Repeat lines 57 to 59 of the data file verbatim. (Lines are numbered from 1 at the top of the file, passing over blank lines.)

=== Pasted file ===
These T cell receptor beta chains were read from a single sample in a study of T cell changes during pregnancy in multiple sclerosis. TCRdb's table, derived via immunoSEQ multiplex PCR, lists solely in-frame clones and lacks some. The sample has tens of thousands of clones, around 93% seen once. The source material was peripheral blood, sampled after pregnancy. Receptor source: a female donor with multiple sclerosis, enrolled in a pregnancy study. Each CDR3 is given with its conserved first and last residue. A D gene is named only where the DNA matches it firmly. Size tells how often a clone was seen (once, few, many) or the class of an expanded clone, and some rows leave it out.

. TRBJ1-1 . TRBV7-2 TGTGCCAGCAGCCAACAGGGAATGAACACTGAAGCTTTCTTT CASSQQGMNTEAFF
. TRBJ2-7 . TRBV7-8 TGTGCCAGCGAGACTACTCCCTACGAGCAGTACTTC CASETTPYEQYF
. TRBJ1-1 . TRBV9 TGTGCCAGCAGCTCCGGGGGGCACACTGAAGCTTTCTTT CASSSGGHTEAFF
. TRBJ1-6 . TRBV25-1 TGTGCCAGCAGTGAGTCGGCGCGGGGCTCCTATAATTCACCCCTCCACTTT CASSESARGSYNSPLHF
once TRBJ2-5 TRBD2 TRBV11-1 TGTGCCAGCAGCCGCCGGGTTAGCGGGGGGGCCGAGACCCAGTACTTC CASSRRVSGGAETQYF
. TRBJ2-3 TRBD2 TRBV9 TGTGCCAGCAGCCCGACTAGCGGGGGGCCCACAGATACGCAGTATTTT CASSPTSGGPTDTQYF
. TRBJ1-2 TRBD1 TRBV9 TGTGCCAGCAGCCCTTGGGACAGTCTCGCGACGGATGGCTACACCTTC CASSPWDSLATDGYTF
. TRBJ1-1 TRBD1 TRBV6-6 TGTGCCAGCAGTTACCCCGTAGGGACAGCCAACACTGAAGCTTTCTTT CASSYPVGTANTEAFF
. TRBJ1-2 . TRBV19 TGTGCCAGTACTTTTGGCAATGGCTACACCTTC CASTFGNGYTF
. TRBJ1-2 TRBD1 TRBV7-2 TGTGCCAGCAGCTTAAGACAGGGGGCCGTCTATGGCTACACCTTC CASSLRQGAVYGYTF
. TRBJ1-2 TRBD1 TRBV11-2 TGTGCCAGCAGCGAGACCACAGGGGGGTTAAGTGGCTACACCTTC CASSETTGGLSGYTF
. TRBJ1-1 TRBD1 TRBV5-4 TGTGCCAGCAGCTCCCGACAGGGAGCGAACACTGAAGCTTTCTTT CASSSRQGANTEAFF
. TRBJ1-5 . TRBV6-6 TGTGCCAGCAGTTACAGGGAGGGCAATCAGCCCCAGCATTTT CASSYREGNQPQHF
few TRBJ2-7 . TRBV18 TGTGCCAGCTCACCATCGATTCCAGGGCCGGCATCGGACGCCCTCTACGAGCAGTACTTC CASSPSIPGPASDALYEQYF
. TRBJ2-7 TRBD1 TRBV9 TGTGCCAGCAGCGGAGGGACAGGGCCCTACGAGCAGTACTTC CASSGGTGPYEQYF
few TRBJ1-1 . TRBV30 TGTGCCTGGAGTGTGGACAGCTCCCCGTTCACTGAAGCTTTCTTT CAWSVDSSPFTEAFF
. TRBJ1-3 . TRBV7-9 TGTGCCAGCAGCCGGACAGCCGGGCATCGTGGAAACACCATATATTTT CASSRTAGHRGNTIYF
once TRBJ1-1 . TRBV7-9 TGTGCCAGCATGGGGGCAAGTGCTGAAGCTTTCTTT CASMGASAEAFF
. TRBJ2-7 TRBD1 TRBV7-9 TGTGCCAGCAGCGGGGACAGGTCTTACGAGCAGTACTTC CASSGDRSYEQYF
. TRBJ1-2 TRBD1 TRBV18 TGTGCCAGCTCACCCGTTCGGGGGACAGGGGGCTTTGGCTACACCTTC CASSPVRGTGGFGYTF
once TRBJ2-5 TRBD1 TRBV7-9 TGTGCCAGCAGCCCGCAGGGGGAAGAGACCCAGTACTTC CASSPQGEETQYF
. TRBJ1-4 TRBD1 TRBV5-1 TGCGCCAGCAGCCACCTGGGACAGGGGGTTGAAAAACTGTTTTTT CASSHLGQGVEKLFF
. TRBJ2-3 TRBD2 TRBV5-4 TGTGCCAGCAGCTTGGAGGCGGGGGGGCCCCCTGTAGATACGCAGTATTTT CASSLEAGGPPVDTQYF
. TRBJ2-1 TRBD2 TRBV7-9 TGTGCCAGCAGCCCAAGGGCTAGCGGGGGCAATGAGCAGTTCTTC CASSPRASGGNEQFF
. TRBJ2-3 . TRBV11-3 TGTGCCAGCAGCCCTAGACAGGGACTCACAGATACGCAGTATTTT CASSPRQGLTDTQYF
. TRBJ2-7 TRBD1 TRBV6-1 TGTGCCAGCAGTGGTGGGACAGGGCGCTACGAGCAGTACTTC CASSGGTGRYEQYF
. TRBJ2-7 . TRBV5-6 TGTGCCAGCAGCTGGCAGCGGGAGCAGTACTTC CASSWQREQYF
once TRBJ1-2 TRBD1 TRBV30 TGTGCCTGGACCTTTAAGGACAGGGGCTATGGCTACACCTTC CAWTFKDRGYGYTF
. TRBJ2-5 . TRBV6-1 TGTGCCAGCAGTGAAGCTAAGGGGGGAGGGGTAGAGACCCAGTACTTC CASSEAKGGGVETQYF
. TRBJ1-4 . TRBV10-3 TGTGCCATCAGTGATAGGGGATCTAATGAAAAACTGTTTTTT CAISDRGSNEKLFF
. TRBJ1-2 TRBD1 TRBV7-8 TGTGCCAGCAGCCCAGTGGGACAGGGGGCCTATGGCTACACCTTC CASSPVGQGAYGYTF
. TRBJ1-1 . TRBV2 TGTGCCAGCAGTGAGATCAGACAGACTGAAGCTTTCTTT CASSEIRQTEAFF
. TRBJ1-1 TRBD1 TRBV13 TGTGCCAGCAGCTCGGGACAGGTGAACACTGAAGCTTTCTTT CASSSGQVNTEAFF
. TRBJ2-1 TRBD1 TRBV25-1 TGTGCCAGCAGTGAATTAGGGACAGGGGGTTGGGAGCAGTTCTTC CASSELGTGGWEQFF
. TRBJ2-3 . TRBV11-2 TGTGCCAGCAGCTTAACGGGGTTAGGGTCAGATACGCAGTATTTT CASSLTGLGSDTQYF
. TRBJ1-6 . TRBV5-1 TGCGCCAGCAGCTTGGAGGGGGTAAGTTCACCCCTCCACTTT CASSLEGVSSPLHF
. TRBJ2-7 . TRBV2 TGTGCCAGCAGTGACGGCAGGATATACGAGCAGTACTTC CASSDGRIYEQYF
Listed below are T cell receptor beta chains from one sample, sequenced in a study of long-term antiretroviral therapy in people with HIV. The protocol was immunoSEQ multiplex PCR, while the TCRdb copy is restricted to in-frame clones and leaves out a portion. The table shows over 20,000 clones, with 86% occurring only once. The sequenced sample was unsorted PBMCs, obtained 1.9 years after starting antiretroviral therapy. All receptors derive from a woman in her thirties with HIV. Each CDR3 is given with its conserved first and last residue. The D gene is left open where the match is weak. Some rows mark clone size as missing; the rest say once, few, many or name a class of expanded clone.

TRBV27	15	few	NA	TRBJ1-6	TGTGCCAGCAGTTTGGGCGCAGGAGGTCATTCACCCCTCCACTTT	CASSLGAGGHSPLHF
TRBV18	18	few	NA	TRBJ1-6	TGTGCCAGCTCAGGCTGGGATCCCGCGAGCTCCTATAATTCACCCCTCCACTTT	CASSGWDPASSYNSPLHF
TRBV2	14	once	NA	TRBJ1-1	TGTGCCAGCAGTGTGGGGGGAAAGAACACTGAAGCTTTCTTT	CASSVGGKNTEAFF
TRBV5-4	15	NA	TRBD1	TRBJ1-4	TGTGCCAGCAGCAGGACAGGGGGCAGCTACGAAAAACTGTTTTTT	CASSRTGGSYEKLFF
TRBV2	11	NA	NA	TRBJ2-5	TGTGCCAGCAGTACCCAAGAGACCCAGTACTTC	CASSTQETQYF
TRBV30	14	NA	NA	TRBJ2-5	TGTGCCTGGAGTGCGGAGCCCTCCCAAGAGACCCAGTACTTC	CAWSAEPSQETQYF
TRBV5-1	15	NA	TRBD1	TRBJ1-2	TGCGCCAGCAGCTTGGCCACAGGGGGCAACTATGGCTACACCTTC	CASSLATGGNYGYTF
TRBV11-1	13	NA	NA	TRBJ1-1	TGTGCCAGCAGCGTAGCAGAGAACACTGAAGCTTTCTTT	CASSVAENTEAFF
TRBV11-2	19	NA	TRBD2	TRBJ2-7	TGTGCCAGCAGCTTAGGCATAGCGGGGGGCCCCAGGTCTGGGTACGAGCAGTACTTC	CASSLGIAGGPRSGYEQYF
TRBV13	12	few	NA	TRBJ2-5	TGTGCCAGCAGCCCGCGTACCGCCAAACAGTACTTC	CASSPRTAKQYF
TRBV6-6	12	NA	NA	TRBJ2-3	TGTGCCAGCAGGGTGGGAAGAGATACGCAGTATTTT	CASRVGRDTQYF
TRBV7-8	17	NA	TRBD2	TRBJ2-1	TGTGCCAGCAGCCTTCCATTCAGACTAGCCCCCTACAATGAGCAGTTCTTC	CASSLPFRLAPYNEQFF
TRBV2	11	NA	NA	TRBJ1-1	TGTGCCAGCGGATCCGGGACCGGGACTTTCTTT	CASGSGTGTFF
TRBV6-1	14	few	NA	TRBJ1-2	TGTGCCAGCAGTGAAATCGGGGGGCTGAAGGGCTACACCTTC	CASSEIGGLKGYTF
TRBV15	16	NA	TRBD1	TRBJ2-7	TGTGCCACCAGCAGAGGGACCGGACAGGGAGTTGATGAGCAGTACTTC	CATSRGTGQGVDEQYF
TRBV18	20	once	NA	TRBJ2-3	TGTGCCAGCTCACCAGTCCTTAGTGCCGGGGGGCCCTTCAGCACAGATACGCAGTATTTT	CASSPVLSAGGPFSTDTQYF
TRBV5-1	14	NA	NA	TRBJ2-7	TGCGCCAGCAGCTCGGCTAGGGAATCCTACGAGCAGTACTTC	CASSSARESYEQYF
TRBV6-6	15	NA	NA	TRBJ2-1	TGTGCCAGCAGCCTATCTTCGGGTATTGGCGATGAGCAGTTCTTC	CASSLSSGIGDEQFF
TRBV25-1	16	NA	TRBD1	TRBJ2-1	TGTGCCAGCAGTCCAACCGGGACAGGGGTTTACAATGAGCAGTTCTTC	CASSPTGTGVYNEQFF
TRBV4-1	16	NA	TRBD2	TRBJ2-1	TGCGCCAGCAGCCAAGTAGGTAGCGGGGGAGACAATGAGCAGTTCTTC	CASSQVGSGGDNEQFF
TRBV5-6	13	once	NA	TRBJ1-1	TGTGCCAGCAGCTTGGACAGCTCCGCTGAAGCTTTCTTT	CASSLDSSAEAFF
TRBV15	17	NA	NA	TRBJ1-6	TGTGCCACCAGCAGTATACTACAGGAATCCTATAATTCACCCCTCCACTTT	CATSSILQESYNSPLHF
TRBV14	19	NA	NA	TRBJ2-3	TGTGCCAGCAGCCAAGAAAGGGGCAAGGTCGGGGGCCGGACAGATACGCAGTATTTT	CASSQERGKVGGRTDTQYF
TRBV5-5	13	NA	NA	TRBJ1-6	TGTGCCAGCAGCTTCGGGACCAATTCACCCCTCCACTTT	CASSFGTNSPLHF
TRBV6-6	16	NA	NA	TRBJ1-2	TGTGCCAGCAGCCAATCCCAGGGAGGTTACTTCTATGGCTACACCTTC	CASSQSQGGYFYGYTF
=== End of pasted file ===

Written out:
TRBV6-6	15	NA	NA	TRBJ2-1	TGTGCCAGCAGCCTATCTTCGGGTATTGGCGATGAGCAGTTCTTC	CASSLSSGIGDEQFF
TRBV25-1	16	NA	TRBD1	TRBJ2-1	TGTGCCAGCAGTCCAACCGGGACAGGGGTTTACAATGAGCAGTTCTTC	CASSPTGTGVYNEQFF
TRBV4-1	16	NA	TRBD2	TRBJ2-1	TGCGCCAGCAGCCAAGTAGGTAGCGGGGGAGACAATGAGCAGTTCTTC	CASSQVGSGGDNEQFF